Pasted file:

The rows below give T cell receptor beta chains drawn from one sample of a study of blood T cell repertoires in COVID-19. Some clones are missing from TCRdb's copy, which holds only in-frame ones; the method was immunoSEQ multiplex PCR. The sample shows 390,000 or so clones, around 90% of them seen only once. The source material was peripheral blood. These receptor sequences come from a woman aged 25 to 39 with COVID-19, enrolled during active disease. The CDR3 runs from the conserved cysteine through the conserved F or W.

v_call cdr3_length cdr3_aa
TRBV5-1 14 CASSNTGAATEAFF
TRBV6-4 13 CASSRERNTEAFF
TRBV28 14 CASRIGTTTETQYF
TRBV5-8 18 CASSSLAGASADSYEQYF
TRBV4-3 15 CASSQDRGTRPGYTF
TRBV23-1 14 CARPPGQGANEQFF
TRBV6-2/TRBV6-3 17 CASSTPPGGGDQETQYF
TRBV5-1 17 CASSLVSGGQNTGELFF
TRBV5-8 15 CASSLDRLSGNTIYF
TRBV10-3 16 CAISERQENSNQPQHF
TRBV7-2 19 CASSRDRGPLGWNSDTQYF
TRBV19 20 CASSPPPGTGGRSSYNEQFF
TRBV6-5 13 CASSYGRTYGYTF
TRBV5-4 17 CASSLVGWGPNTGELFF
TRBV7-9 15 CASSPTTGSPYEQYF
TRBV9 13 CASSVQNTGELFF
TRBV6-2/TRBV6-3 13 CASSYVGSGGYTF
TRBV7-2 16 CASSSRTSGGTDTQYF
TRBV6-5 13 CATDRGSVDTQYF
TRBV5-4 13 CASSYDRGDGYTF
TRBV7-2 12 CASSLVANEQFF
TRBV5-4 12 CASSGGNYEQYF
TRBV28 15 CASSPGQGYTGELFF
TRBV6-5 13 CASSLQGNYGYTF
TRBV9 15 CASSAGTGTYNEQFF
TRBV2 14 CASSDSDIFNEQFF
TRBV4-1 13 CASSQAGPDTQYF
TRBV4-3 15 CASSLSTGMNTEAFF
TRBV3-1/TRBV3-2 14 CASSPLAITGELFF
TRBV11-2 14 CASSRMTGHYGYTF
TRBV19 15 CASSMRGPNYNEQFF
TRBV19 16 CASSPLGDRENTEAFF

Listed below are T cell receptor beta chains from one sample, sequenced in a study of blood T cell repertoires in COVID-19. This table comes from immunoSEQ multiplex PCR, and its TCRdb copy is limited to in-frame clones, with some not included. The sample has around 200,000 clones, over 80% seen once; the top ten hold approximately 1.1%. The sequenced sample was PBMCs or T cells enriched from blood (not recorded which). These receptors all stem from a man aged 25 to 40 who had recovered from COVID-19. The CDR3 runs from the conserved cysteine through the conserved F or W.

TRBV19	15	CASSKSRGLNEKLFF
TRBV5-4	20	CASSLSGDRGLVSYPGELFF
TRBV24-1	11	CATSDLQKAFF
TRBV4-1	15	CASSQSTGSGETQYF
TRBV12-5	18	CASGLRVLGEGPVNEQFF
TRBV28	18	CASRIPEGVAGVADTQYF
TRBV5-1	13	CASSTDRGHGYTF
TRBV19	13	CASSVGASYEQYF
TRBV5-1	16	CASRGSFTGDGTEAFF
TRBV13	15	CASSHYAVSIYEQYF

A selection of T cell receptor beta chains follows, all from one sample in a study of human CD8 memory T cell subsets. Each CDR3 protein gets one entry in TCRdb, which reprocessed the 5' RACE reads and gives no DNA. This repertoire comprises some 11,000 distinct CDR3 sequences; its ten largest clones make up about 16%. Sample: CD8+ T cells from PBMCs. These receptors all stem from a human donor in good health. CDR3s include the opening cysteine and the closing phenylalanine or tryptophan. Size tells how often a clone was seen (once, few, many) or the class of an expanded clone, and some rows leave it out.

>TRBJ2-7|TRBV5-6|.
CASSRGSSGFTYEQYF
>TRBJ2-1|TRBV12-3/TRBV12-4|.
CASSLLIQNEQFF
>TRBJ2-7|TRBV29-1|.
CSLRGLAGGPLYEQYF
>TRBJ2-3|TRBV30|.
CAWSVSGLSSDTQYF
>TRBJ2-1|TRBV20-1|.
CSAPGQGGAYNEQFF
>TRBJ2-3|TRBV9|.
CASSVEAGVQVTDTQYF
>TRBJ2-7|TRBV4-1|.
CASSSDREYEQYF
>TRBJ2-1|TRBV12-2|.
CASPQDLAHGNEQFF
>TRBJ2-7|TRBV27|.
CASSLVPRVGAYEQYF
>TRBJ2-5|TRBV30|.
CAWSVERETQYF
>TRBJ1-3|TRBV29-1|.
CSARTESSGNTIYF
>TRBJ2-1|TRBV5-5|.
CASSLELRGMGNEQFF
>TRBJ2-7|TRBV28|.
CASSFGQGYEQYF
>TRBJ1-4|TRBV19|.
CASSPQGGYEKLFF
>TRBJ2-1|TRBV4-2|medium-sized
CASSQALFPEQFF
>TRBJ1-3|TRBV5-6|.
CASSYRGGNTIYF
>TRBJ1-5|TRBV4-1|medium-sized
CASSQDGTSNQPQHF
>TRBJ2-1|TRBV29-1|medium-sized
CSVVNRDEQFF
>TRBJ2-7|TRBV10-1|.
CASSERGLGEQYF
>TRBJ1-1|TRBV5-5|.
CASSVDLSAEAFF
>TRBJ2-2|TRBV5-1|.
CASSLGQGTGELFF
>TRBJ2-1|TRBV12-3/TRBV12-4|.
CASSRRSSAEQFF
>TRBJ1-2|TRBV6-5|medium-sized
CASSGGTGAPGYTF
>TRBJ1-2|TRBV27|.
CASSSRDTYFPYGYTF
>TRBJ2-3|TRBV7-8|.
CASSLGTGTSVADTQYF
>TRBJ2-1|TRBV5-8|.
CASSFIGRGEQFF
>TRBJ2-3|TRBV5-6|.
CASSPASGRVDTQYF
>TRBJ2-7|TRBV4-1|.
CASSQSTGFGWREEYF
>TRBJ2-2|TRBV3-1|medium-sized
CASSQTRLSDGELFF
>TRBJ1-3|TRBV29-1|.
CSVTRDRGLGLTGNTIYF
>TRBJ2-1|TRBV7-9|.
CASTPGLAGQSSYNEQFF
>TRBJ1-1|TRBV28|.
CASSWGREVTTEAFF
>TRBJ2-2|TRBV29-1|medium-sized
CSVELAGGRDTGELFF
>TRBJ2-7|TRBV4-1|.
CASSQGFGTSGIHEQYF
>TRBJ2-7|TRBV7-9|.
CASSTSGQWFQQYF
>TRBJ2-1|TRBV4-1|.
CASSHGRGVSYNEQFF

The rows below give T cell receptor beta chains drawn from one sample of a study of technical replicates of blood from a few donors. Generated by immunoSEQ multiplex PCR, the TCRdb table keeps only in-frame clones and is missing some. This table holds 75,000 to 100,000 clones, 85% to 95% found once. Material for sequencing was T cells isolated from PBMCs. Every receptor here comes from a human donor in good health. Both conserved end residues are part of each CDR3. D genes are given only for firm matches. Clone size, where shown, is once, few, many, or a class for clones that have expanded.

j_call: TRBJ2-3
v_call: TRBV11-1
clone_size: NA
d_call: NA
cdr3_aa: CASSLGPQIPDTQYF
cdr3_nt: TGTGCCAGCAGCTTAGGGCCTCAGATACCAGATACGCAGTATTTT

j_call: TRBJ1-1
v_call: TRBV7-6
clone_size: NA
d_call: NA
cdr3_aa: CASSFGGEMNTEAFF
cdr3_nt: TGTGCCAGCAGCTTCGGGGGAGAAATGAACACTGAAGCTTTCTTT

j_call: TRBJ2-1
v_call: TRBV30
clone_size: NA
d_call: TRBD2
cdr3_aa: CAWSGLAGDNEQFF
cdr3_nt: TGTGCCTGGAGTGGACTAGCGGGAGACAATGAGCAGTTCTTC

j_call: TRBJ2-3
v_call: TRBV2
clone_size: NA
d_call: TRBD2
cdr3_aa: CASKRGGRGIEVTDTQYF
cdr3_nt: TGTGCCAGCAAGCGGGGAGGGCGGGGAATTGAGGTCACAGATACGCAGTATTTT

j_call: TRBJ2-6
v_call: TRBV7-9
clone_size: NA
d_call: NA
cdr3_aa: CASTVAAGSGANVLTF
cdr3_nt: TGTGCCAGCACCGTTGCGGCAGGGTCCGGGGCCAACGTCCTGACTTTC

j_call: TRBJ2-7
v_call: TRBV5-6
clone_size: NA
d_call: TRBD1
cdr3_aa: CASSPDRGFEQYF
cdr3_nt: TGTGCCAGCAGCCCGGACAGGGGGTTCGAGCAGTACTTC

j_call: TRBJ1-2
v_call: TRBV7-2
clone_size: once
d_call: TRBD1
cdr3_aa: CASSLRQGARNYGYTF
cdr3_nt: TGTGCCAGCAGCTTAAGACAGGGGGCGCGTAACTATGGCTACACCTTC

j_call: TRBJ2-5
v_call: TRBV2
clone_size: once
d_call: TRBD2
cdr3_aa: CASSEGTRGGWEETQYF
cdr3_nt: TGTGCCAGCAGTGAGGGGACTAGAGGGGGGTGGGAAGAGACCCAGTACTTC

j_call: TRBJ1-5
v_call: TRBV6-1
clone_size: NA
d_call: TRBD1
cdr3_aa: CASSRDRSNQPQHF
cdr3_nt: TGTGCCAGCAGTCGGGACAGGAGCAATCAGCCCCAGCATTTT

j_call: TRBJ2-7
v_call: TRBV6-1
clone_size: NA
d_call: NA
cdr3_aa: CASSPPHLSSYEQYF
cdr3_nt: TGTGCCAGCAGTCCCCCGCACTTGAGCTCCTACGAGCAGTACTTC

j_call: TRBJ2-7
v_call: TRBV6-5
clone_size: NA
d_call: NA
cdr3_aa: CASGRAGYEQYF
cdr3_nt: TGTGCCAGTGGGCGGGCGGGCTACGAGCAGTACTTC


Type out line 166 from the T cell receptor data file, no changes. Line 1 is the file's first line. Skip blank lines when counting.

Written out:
cdr3_aa: CASSEGTRGGWEETQYF